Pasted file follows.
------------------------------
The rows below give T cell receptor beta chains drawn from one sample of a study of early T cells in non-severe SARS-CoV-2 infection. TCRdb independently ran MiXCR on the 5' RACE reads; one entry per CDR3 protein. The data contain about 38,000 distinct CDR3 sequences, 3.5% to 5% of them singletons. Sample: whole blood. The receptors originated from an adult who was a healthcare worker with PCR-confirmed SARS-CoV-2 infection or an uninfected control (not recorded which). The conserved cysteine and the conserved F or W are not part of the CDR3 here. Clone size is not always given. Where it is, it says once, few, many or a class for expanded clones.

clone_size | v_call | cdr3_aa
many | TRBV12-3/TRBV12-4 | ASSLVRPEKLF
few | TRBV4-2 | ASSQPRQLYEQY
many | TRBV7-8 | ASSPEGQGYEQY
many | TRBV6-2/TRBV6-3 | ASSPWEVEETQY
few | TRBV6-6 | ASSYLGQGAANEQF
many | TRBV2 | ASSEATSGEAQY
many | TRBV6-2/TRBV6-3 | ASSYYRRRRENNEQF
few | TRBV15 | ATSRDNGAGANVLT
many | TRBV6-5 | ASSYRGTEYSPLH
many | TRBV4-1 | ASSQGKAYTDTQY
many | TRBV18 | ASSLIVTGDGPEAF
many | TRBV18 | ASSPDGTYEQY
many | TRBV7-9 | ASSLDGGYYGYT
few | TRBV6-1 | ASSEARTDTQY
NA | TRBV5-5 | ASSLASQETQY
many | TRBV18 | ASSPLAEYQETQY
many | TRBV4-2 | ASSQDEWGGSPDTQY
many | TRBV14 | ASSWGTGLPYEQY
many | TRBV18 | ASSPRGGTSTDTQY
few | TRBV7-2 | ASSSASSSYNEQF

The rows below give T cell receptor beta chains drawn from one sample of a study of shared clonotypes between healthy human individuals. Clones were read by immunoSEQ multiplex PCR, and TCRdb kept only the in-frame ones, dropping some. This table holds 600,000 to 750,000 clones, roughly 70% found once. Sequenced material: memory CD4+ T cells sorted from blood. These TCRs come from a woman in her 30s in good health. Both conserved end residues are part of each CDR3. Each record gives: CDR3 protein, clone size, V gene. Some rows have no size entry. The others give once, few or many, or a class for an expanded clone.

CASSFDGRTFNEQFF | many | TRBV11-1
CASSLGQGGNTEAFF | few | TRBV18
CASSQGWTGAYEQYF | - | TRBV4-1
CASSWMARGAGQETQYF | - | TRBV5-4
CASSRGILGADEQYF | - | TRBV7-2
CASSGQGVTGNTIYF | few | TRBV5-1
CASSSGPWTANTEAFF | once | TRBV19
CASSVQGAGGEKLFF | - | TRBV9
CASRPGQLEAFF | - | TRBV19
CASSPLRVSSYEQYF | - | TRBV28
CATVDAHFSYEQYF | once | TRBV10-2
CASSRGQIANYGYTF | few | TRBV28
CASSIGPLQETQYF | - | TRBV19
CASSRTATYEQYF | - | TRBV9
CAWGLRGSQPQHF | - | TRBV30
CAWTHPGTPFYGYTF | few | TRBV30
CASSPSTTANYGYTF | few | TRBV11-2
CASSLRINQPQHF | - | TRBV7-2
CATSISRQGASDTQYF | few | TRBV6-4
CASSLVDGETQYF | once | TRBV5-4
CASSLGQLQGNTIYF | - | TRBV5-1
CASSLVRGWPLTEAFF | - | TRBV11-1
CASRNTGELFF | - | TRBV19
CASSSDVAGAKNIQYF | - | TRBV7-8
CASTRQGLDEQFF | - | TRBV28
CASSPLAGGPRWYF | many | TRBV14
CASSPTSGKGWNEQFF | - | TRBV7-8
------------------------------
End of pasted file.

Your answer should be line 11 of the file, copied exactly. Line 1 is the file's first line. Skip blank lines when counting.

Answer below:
many | TRBV6-5 | ASSYRGTEYSPLH